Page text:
The equity markets were wrong about China

Goldman Sachs strategists argued that the 46 percent rise in Chinese stocks in just a few weeks after Covid restrictions were removed was only the start.

They argued that “China appears well-positioned in terms of growth, policy, and inflation cycles within a global context for 2023.” Noting that shares could rise another 15 to 20 percent if China managed to put its disruptive lockdowns in the past, they noted. In the weeks following, the MSCI China Index rose by almost 10%.

The market had already reached its peak despite the optimistic predictions of many Wall Street banks.

Chinese stocks are down more than 20% from their high in late January, pushing the second largest economy of the world into a bear-market at a moment when global and regional peers outperformed negative predictions.

Did we expect China to be so bad? “No, we were all euphoric over reopening,” a Hong Kong-based investment bank trader said. It’s hard to talk about Chinese stocks right now.

Three factors were responsible for the high expectations of investors regarding Chinese stocks. The first was that tensions between the US and China would subside once regular diplomatic exchanges resumed.

Second, analysts expected Chinese consumer spending to roar back once households finally had the freedom to spend all of the money they’d been hoarding while in lockdown.

If that fails, Beijing will step in and provide a large-scale stimulus, as it has so many times done before.

The US government’s downing of the suspected Chinese spy ball in February shook global investors, who were already alert to the financial consequences of rising tensions between two world’s largest economies.

Instead of spending “revenge” in large waves, Chinese consumers — who have been scarred by years economic disruptions and financial instability due to harsh zero Covid policies — are reluctant to make big purchases that would boost economic growth.

According to a survey conducted by the People’s Bank of China and released on Thursday, more Chinese consumers will prefer to save their earnings during the first half of 2022. Nearly 60% of respondents indicated that they would prefer to save their earnings in the first six months of 2022, while only a quarter said that they preferred to spend them.

Dexter Hsu is a senior Macquarie analyst. He said that Chinese households are in a deleveraging mode. They save more and pay off their loans earlier. As [deposits] rates of interest continue to fall, households are looking for yields.

This has led strategists to rely on the last pillar, the tried-and-true policy of the Chinese authorities of spending huge amounts of money in an attempt to stimulate the Chinese economy. Steven Sun, head research and equity strategy of HSBC Qianhai securities said that there are high expectations for a stimulus package. “And suffice it to say, [authorities] have a great deal of policy space.”

In the past, policymakers focused primarily on infrastructure and real estate projects that were central to the previously explosive growth of the country.

Beijing, however, is wary about large-scale stimuli that could lead to developers’ debts ballooning again. China has reduced rates to stave off the downturn, but is still reluctant to provide the additional support needed to turn the economy around in the manner investors expected at the beginning of 2023.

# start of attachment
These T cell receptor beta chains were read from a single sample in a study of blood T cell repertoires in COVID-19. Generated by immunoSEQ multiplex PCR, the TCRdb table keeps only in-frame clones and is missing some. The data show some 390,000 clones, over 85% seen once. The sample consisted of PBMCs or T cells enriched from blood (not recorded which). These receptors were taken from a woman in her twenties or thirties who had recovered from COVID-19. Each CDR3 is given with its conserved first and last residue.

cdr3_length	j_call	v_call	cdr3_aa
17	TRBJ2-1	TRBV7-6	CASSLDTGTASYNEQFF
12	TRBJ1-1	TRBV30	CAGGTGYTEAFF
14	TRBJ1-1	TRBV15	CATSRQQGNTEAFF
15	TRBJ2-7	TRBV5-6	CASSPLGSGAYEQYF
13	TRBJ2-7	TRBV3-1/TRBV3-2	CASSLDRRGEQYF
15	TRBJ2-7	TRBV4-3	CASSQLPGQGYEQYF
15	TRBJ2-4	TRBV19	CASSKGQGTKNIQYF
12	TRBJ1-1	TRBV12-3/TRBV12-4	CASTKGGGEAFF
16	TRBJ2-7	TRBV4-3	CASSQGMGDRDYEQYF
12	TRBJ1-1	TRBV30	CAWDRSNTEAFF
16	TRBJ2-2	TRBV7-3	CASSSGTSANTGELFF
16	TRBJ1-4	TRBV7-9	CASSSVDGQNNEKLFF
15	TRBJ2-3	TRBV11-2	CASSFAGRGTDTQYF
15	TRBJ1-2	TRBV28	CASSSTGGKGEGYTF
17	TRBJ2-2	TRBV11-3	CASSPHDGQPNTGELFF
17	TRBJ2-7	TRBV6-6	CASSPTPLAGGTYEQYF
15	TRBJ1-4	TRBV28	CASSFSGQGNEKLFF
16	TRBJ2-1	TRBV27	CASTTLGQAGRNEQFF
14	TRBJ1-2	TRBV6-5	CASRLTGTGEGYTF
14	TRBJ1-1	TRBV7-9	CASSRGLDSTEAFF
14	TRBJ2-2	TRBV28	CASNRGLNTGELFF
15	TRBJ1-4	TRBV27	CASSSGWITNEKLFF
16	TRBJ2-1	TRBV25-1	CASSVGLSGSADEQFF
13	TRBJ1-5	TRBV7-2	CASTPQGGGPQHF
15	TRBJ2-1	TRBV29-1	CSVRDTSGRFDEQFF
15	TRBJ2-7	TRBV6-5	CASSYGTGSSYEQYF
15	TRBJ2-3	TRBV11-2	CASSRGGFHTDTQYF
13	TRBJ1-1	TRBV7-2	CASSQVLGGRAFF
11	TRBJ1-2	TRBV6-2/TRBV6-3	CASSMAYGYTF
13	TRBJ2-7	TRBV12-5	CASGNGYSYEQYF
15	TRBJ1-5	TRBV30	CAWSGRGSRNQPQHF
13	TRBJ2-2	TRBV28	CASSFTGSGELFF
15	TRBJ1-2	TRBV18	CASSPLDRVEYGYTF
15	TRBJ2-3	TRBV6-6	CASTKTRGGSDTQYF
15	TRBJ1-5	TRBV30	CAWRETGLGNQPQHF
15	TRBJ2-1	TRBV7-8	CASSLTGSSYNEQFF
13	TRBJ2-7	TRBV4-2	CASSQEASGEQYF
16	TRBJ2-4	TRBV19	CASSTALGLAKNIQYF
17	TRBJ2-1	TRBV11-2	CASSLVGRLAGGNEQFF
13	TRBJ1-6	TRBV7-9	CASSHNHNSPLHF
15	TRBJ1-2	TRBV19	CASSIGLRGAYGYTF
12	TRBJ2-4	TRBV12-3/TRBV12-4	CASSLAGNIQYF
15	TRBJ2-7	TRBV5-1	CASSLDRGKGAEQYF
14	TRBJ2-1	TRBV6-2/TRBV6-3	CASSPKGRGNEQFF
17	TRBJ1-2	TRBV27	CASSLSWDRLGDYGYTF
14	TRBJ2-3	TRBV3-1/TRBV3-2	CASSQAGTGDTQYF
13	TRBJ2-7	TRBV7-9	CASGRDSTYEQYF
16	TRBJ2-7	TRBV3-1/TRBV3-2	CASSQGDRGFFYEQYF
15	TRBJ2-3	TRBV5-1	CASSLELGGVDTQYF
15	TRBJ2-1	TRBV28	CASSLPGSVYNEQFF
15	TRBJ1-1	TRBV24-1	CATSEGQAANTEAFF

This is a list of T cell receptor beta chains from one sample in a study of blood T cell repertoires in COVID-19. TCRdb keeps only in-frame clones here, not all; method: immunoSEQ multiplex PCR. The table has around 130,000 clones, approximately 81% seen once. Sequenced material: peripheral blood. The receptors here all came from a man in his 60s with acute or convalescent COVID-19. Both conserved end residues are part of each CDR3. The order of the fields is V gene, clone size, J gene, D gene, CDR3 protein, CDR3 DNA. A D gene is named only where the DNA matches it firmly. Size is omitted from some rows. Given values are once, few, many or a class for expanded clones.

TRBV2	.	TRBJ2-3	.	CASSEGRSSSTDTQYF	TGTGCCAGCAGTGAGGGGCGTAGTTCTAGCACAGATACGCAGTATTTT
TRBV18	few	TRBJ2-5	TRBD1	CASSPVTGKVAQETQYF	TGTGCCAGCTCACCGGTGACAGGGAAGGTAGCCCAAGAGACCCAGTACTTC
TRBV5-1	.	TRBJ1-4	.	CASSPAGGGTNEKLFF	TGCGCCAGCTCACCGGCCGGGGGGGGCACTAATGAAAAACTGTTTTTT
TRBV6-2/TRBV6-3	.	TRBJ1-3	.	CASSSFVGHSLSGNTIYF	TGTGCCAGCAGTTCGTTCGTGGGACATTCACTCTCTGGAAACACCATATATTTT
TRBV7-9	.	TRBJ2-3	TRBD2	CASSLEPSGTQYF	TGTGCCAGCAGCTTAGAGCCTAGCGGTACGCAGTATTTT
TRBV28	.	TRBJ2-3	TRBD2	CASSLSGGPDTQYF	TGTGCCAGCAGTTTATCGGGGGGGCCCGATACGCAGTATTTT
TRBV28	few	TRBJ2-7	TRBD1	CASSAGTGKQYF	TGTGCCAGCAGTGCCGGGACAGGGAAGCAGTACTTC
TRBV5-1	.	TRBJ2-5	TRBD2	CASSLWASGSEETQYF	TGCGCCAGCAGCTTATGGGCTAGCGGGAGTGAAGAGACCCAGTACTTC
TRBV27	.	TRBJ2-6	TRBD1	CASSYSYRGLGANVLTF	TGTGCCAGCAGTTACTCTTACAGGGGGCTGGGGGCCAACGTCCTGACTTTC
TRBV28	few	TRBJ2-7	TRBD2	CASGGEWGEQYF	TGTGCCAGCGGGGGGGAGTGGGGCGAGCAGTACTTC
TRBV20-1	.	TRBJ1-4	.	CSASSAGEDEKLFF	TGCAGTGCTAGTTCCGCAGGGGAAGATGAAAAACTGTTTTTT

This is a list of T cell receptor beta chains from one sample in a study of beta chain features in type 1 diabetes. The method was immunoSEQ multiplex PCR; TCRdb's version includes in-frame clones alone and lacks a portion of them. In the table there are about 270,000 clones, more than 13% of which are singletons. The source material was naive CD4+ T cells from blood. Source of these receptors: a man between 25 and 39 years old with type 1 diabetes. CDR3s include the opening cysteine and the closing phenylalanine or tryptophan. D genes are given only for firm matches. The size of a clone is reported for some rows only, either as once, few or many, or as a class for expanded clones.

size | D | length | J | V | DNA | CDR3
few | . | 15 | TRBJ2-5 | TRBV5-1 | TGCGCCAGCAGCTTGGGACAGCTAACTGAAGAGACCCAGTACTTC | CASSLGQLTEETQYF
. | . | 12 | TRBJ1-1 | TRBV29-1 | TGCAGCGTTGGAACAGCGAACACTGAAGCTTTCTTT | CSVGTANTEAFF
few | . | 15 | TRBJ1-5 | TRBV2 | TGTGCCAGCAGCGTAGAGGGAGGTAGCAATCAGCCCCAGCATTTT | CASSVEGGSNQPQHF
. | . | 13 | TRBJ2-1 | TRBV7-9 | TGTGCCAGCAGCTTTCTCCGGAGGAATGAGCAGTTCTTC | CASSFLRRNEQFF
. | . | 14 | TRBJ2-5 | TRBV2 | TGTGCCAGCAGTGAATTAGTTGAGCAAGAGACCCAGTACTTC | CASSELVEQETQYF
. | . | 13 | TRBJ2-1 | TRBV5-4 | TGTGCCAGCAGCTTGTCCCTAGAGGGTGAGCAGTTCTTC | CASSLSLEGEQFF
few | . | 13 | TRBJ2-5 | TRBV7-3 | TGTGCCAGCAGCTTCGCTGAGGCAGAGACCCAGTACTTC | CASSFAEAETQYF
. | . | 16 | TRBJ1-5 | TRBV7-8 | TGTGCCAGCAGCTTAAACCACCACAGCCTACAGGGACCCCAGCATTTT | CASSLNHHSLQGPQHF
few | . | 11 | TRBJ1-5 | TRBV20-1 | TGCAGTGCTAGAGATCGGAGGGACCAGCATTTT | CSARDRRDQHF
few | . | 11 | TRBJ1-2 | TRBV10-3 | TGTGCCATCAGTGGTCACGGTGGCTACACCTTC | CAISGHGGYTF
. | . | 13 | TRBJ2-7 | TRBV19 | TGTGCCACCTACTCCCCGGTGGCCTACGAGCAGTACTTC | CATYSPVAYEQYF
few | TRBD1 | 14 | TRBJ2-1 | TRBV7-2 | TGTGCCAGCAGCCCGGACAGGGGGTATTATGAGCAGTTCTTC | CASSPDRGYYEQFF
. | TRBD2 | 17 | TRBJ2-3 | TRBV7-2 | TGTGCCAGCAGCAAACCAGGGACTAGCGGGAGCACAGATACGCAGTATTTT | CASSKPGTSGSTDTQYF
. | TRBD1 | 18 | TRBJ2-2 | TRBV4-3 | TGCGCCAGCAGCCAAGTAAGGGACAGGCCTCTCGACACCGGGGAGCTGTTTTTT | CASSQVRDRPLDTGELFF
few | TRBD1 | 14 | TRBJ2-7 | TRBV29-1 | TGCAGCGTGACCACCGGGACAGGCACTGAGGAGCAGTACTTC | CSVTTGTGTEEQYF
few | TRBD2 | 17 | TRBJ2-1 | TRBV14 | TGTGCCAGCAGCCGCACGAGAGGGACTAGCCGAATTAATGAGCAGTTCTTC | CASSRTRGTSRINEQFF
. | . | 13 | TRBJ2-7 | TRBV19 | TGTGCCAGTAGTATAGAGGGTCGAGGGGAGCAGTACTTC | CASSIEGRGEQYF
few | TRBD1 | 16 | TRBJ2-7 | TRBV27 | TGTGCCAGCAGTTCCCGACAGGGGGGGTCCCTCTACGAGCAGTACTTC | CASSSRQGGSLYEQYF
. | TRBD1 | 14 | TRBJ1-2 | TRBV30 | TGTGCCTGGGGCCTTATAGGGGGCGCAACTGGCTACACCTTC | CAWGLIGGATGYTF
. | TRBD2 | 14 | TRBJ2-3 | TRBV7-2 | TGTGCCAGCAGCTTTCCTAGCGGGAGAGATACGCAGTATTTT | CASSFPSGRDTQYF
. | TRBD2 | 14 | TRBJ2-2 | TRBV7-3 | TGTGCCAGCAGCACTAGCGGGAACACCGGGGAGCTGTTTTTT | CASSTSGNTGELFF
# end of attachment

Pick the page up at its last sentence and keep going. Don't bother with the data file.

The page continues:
The economic recovery was below expectations because people underestimated negative feedback loops from the property sector meltdown. They also underestimated lack of confidence caused by the deteriorating geopolitical climate and overestimated a rebound in post-pandemic revenge expenditure, said Lu Ting. Chief China economist at Nomura.

Some strategists believe that a stimulus of some sort is possible, and could be used to turn the market around.

HSBC Qianhai has recently lowered its year-end goal for the CSI 300 Index of Shanghai and Shenzhen listed stocks. Sun called the change “a tweak”, and said he still expects that the benchmark index, which is currently down about 1 percent year-to-date, will finish 2023 with a gain of more than 11 percent.

Sun said China will rapidly increase its stimulative measures in the second part of the year in order to compensate for the lack of consumer trust. He added, however, that policymakers are unlikely to focus as much on infrastructure or property as they did in previous efforts.

David Chao, Invesco’s global market strategist, Asia Pacific ex Japan, stated that investors will be tempted to buy Chinese stocks because the “current valuations” are too low.

He said that Beijing would likely take more stimulative measures in the months to come. These could be a “meaningful” boost to the economy and a “signal for the markets”. However, he noted that these “would come out in bits and parts”.

Goldman Sachs is also still hopeful about a stimulus-backed recovery. In a recent report, the firm explained that “political easing” is the “central premise of the positive market view”. It forecasted that China’s stock market onshore will increase by 7 percent from its current levels over the next year.

Some are less optimistic. Nomura analyst Lu and other sceptical experts argue that aggressive interest rate reductions or massive monetary stimuli cannot trigger the type of economic growth required to restore market confidence. They say that the bullish predictions for Chinese stocks are unrealistic.

Hong Hao is the chief economist of Grow Investment Group. But monetary easing cannot solve the long-term problems. The more we give to property, the harder is it to escape its trap.